17 02 2008
KUT

Misguided and juvenile might be a little harsh. Perhaps, the real reason Lori Gottlieb, the author of the article, is still single has less to do with her logic, than with her circumstances:

“Having turned 40, I now have wrinkles, bags under my eyes, and hair in places I didn’t know hair could grow on women. With my nonworking life consumed by thoughts of potty training and playdates, I’ve become a far less interesting person than the one who went on hiking adventures and performed at comedy clubs. But when I chose to have a baby on my own, the plan was that I would continue to search for true connection afterward; it certainly wasn’t that I would have a baby alone only to settle later.”

Its sad, but true.

18 02 2008
nic

misguided and juvenile because she equates settling with being picky. because she seems to identify and target men who can only act as potential sperm donors and offer material comfort. because she is more looking for someone who can work for her (based on her assessment of one date), not for someone with whom she can work as a team. because rather than truly assessing the qualities of potential partners, she zeros in on a belly, or balding, or the annoying habit of yelling “bravo” in a theater.

if anything, i believe her circumstances were born of her logic. (physical aging aside)

19 02 2008
KUT

I grant you that whole soul mate obsession in the piece evinces a poor sense of what dating is really all about, and maybe she could have been disabused of all of that sooner.

But I don’t think she equates settling with being picky. The author strongly implies that she was way too picky, which is why she could not get past certain imperfections (balding, pot belly) and perhaps is one of the reasons she believes she is still single now.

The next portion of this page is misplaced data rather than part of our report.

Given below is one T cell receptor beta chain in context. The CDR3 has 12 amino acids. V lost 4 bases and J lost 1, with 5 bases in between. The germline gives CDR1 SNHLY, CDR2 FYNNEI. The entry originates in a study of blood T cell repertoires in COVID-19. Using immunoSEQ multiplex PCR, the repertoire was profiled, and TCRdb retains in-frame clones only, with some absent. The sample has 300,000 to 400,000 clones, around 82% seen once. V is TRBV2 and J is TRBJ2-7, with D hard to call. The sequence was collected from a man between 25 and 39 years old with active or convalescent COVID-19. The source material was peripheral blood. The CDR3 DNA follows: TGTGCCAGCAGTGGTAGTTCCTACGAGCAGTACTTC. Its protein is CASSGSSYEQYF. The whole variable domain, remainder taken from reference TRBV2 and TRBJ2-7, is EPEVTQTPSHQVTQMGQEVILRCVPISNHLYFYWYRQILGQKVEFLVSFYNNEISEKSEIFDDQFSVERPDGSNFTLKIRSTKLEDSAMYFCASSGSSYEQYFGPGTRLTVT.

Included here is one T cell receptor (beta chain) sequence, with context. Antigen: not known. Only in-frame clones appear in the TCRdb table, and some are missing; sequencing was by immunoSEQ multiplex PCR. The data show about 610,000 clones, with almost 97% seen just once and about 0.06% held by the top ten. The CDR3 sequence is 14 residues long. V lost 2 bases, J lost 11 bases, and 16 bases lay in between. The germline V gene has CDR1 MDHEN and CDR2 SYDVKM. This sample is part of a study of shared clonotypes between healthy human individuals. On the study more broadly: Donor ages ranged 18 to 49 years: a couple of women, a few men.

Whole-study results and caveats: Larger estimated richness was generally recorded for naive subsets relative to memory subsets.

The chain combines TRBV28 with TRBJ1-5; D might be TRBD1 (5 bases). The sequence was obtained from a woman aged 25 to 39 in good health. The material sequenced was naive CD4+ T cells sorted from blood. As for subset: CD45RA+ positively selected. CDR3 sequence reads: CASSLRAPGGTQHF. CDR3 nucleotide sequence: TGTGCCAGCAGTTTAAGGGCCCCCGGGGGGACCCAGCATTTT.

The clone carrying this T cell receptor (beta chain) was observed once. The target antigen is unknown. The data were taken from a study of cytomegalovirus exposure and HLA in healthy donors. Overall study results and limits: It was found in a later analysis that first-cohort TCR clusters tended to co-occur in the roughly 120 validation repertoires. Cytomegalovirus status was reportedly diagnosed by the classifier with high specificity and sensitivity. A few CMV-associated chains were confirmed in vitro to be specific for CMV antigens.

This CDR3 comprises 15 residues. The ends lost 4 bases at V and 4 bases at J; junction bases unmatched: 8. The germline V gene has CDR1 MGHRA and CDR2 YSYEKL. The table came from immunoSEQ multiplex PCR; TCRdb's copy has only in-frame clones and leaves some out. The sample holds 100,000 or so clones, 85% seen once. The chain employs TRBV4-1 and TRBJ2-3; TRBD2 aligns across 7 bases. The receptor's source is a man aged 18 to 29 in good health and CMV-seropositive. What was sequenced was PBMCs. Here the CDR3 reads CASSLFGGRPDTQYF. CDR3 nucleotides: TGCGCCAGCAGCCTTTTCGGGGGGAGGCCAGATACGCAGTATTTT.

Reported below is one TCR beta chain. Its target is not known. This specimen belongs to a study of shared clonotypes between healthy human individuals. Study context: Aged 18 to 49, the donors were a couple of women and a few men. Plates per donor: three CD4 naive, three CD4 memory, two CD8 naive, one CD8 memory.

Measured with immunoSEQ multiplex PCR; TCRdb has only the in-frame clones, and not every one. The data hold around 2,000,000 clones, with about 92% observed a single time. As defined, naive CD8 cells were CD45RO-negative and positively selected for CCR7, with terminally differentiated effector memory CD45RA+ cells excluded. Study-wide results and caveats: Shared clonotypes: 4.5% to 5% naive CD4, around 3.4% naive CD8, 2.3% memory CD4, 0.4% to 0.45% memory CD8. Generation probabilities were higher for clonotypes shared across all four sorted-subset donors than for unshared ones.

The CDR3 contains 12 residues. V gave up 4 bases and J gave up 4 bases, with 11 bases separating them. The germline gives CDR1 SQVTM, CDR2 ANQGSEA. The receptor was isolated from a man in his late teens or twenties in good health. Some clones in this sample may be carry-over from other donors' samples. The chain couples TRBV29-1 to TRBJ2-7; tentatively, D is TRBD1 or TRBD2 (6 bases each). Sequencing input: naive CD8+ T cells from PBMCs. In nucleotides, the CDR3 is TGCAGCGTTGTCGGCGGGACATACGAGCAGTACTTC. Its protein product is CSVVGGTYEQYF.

Also, I don’t think she is looking for a sperm donor in a husband either, since she elected to have one child on her own already.

It seems that long before Gottlieb wrote this piece she was ready to be practical. She lays it out right here:

“In practice, my married friends with kids don’t spend that much time with their husbands anyway (between work and child care), and in many cases, their biggest complaint seems to be that they never see each other. So if you rarely see your husband—but he’s a decent guy who takes out the trash and sets up the baby gear, and he provides a second income that allows you to spend time with your child instead of working 60 hours a week to support a family on your own—how much does it matter whether the guy you marry is The One?”

That sounds like a woman who has reconciled herself to the heart numbing and unromantic reality of a prosaic marriage. And I don’t think its unreasonable for her to want to be with someone who will provide a second income, if that’s what you mean by “material comfort.”

Perhaps, she should have woke up sooner to the fact that she allowed some opportunities to slip away, but that precisely why she wrote the piece.

Leave a Reply

Fill in your details below or click an icon to log in:

WordPress.com Logo

You are commenting using your WordPress.com account. Log Out / Change )

Twitter picture

You are commenting using your Twitter account. Log Out / Change )

Facebook photo

You are commenting using your Facebook account. Log Out / Change )

Google+ photo

You are commenting using your Google+ account. Log Out / Change )

Connecting to %s




%d bloggers like this: